Challenges for the Belt and Road Initiative in Vietnam

Vietnam's Foreign Minister Pham Binh Minh (R) speaks as China's Foreign Minister and State Councilor Wang Yi (L) looks on during a press briefing at the Government Guesthouse in Hanoi on April 1, 2018. (AFP Photo/Minh Hoang)

Back in March, 2017, China’s Belt and Road Initiative (BRI) was described by the international media as being broad and comprehensive, involving policy coordination, facilities connectivity, unimpeded trade, financial integration, and people-to-people connections.

Notwithstanding, many foreign analysts claimed that this initiative is Chinese president Xi Jinping’s attempt to gain political leverage over his neighbours, including the fast-growing Southeast Asia region.

Through the BRI, we can see that China aims to build a massive network of infrastructure including roads, railways, harbours, airports, pipelines and even fibre optics across different continents. These infrastructure projects might be demanding for a developing country like Vietnam.

Vietnam’s 2011 - 2020 Socio-Economic Development Strategy highlights the need for structural reforms, environmental sustainability, social equity and the emerging issues of macroeconomic stability such as interest rates and national productivity as mentioned by The World Bank. This can also be defined in three ways; to promote skills development particularly for modern industry and innovation, to improve market institutions and for further infrastructure developments.

Vietnam hanging back

According to an analysis in March 2018 by the Institute of Southeast Asian Studies-Yusof Ishak Institute (ISEAS-YII), there is a huge demand for infrastructure investments in Vietnam and the country stands to benefit from the BRI. Nevertheless, Vietnam’s reaction to the BRI is ambivalent at best because of the complicated political, economic, and strategic relationship between the two countries. A good example of this would be the South China Sea dispute.

It took two years for Xi Jinping and Nguyen Phu Trong, General Secretary of the Communist Party of Vietnam to reach a consensus with regards to the implementation of the BRI in Vietnam. According to Rumi Aoyama in the Journal of Contemporary East Asia Studies which was published in March 2017, both nations agreed to establish an "infrastructure cooperation working group" and a "finance and currency cooperation working group”. In addition, it is believed that Vietnam would be one end of the 21st century Maritime Silk Road.

Why is Vietnam agreeing to China’s plan?

The Global Infrastructure Outlook 2017 by Global Infrastructure Hub, clearly states that Vietnam needs a total of US$605 billion for its investment from 2016 - 2040. However, Vietnam only has US$503 billion and the gap is a staggering US$102 billion.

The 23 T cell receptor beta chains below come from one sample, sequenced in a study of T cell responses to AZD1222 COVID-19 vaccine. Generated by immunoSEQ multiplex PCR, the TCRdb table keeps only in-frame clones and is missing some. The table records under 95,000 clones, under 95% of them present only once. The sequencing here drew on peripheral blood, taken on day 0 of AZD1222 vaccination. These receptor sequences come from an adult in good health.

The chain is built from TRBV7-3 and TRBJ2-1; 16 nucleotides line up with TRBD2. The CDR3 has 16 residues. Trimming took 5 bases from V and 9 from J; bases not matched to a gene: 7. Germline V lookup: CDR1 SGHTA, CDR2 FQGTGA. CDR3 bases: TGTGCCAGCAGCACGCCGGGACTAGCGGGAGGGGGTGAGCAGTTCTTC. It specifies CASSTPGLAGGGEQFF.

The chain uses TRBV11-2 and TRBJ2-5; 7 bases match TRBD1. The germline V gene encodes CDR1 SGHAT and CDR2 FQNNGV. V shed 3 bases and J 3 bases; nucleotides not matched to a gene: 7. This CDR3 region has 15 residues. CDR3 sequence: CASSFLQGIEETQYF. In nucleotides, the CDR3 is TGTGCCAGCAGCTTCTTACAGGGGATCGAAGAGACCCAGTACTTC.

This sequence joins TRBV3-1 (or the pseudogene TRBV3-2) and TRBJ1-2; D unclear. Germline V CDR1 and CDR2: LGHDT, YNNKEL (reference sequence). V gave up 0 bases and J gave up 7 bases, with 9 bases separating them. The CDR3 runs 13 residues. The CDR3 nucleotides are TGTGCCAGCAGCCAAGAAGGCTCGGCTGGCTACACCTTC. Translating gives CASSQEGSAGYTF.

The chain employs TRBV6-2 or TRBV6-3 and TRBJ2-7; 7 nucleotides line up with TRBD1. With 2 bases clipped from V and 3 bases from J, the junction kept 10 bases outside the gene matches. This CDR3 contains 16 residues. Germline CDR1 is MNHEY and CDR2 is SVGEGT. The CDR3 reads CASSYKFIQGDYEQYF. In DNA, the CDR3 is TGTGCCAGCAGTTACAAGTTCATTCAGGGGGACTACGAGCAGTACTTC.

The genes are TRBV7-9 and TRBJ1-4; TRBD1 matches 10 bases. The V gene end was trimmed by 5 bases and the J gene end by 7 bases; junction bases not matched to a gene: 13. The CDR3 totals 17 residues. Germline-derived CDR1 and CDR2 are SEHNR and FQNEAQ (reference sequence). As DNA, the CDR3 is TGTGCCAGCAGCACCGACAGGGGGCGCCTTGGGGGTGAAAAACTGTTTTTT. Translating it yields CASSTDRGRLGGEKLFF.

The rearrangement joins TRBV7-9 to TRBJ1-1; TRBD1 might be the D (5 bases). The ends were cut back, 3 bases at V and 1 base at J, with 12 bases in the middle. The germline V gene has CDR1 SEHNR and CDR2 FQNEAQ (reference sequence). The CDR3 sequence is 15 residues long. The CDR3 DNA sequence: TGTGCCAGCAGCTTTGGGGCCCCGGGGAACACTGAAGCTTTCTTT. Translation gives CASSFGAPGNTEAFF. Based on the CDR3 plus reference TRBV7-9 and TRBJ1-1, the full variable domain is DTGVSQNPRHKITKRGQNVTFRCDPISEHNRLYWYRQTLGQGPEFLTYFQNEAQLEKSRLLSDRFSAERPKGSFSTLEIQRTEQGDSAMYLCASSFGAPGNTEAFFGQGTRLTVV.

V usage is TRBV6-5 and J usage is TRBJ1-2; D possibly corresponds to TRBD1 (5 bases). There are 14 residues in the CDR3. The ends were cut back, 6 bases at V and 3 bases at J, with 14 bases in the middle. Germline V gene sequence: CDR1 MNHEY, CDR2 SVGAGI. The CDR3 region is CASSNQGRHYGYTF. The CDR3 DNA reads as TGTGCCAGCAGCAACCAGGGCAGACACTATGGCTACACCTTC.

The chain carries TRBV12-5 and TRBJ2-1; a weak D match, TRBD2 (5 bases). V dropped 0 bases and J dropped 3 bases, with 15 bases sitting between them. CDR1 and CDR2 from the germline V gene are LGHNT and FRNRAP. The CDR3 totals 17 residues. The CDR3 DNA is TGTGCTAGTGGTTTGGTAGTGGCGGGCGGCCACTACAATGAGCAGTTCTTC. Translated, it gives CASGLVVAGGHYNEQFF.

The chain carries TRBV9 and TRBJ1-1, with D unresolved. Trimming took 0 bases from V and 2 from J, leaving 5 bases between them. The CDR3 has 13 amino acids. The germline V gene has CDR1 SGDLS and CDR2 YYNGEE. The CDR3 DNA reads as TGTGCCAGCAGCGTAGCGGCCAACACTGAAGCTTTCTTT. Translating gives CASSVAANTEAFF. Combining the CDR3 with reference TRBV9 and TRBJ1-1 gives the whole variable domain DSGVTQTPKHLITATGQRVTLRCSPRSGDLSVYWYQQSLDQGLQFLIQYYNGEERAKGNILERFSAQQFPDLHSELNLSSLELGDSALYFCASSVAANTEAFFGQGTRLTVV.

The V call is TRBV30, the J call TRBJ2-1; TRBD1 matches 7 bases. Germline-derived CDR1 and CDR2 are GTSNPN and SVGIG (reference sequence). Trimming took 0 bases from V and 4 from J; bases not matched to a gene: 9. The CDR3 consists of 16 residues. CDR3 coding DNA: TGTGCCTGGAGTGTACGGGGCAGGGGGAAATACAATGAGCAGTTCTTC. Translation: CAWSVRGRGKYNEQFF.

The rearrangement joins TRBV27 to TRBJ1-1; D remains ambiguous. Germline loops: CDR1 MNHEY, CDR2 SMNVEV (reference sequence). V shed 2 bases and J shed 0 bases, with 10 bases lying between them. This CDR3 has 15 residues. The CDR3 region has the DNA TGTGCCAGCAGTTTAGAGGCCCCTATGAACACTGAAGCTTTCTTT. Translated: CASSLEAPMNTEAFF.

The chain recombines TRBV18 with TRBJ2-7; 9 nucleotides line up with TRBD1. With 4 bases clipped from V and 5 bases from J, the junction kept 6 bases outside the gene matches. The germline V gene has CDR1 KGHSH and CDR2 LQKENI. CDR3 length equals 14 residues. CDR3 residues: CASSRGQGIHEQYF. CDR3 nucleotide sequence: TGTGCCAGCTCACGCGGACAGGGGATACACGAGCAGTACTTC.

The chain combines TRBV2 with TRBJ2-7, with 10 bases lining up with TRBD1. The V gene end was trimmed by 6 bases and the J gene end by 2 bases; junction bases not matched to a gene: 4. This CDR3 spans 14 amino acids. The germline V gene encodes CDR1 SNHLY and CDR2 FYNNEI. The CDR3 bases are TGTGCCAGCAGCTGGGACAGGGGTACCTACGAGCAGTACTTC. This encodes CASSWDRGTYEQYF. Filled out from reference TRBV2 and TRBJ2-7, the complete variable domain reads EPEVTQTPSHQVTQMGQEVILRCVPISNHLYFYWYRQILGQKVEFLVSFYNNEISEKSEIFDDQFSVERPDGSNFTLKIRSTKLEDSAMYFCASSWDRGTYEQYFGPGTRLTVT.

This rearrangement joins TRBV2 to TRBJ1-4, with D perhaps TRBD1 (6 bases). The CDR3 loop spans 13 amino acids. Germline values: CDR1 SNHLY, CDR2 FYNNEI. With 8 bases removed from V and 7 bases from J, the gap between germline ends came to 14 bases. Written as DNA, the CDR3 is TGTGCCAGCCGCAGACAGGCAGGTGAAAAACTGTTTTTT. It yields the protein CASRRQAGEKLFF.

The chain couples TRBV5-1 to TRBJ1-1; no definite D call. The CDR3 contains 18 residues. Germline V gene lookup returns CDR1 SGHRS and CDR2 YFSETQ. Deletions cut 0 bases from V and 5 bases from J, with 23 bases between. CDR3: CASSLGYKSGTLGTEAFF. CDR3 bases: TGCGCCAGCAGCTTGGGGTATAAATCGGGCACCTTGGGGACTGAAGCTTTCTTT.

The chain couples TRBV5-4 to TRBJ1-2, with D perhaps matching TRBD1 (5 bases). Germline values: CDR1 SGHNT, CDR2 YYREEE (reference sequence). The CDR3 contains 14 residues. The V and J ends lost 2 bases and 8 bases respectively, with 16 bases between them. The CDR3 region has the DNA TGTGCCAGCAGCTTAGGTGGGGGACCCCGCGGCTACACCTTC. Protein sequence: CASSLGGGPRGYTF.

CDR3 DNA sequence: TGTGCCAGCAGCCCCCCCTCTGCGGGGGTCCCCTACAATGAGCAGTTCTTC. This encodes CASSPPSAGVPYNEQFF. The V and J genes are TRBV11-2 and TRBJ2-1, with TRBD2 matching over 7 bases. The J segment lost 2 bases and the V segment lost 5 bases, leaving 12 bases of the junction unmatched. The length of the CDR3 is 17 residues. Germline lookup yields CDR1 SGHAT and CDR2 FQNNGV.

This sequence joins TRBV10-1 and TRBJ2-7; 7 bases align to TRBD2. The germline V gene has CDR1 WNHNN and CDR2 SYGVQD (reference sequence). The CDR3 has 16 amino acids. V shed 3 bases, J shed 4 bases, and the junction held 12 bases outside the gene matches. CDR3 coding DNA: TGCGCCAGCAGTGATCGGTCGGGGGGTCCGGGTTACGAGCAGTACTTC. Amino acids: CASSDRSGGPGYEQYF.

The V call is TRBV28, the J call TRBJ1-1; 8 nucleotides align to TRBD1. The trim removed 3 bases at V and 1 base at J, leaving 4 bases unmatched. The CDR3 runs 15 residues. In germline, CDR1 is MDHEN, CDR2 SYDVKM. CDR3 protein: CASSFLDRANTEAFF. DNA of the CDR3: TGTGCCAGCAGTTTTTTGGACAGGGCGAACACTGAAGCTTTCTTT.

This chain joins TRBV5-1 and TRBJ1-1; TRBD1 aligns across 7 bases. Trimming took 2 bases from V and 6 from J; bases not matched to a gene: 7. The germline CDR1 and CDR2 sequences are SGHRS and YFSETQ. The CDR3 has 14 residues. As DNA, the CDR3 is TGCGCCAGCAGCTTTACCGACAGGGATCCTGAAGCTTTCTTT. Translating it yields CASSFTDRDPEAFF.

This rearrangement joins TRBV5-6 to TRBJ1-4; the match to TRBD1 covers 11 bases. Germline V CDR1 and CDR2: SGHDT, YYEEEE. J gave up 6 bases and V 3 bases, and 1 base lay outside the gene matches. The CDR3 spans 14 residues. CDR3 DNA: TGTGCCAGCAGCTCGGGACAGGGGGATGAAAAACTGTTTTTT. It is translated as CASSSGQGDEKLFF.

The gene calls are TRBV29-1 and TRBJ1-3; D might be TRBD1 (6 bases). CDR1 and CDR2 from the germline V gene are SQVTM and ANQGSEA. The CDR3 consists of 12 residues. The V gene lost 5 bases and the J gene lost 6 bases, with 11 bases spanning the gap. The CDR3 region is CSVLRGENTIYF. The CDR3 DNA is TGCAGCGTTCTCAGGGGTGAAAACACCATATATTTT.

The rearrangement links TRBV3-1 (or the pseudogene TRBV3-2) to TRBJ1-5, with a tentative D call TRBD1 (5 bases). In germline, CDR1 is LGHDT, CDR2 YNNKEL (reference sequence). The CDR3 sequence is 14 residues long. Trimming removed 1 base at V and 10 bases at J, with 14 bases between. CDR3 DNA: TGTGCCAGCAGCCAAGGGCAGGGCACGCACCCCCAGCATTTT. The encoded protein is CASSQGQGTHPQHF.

Therefore, Vietnam will have to seek for proactive measures to cover this gap and the BRI is definitely a crucial source of funding that it can tap into.

Tug of war

The two countries signed a Memorandum of Understanding (MoU) in November 2017 promoting the connection between the “Two Corridors, One Belt” (TCOB) framework and the BRI. However, the formation of the TCOB framework which was proposed by China in 2003 was not implemented until the end of 2013 when the BRI was introduced.

As stated by the ISEAS-YII, Vietnam is well aware of the BRI’s implications for the country.

“The signing of the MoU, however, does not guarantee that the BRI will see breakthroughs in Vietnam in the foreseeable future,” stated Le Hong Hiep, a Fellow at the ISEAS-YII.

Le’s statement is valid as Vietnam is keen to maintain control over the TCOB plan. Aside from that, Vietnam does not want the TCOB to be branded as a part of the BRI, at least not publicly.

Although Vietnam might consider the possibility of tapping into China’s BRI as a source of funding, the country is well aware of what happened to Thailand in April 2016. At the time, Thailand dismissed the 2.5 percent interest rate offered by China for the high-speed rail line project because the rate was deemed too high.

Subsequently, Vietnam has another alternative for its funding. The Official Development Assistance (ODA) from Japan that offers services and equipment has more credibility than Chinese funding as stated in a recent analysis by the ISEAS-YII. This has pushed China to work even harder to convince Vietnamese authorities to accept the BRI.

Currently, Vietnam is still awaiting the outcome of the first batch of BRI projects before making any further decisions. Likewise, nations around the region and beyond are looking on to see if there are indeed significant benefits from working with China as it continues to steamroll the BRI.